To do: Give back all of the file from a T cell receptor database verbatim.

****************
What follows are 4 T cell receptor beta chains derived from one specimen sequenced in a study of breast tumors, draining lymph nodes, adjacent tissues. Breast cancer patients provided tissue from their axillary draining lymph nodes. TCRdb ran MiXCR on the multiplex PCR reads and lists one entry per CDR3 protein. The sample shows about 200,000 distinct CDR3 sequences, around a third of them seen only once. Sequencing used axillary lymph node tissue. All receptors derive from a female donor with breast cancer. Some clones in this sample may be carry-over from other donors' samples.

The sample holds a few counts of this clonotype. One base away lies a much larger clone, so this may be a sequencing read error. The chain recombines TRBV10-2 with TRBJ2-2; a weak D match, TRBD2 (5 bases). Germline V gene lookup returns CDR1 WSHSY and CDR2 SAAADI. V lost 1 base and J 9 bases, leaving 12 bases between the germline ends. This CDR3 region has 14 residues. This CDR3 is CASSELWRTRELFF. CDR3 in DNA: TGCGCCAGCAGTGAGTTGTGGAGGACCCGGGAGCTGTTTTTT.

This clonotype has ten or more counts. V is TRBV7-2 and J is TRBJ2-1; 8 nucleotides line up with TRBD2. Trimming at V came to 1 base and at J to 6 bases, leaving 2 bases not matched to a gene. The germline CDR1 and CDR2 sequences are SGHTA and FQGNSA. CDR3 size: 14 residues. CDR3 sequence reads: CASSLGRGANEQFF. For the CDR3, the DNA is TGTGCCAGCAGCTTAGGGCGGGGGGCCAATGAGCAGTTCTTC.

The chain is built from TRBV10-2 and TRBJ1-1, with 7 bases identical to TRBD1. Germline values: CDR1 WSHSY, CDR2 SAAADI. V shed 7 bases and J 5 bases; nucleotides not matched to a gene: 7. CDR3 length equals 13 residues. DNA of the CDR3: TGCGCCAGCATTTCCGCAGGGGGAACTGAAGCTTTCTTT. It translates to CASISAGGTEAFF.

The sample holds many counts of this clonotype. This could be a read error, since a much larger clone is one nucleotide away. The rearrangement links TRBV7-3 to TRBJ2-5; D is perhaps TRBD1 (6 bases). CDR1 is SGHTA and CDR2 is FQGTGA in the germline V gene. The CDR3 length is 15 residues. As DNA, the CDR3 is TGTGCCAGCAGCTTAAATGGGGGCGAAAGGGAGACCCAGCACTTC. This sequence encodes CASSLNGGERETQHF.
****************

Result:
What follows are 4 T cell receptor beta chains derived from one specimen sequenced in a study of breast tumors, draining lymph nodes, adjacent tissues. Breast cancer patients provided tissue from their axillary draining lymph nodes. TCRdb ran MiXCR on the multiplex PCR reads and lists one entry per CDR3 protein. The sample shows about 200,000 distinct CDR3 sequences, around a third of them seen only once. Sequencing used axillary lymph node tissue. All receptors derive from a female donor with breast cancer. Some clones in this sample may be carry-over from other donors' samples.

The sample holds a few counts of this clonotype. One base away lies a much larger clone, so this may be a sequencing read error. The chain recombines TRBV10-2 with TRBJ2-2; a weak D match, TRBD2 (5 bases). Germline V gene lookup returns CDR1 WSHSY and CDR2 SAAADI. V lost 1 base and J 9 bases, leaving 12 bases between the germline ends. This CDR3 region has 14 residues. This CDR3 is CASSELWRTRELFF. CDR3 in DNA: TGCGCCAGCAGTGAGTTGTGGAGGACCCGGGAGCTGTTTTTT.

This clonotype has ten or more counts. V is TRBV7-2 and J is TRBJ2-1; 8 nucleotides line up with TRBD2. Trimming at V came to 1 base and at J to 6 bases, leaving 2 bases not matched to a gene. The germline CDR1 and CDR2 sequences are SGHTA and FQGNSA. CDR3 size: 14 residues. CDR3 sequence reads: CASSLGRGANEQFF. For the CDR3, the DNA is TGTGCCAGCAGCTTAGGGCGGGGGGCCAATGAGCAGTTCTTC.

The chain is built from TRBV10-2 and TRBJ1-1, with 7 bases identical to TRBD1. Germline values: CDR1 WSHSY, CDR2 SAAADI. V shed 7 bases and J 5 bases; nucleotides not matched to a gene: 7. CDR3 length equals 13 residues. DNA of the CDR3: TGCGCCAGCATTTCCGCAGGGGGAACTGAAGCTTTCTTT. It translates to CASISAGGTEAFF.

The sample holds many counts of this clonotype. This could be a read error, since a much larger clone is one nucleotide away. The rearrangement links TRBV7-3 to TRBJ2-5; D is perhaps TRBD1 (6 bases). CDR1 is SGHTA and CDR2 is FQGTGA in the germline V gene. The CDR3 length is 15 residues. As DNA, the CDR3 is TGTGCCAGCAGCTTAAATGGGGGCGAAAGGGAGACCCAGCACTTC. This sequence encodes CASSLNGGERETQHF.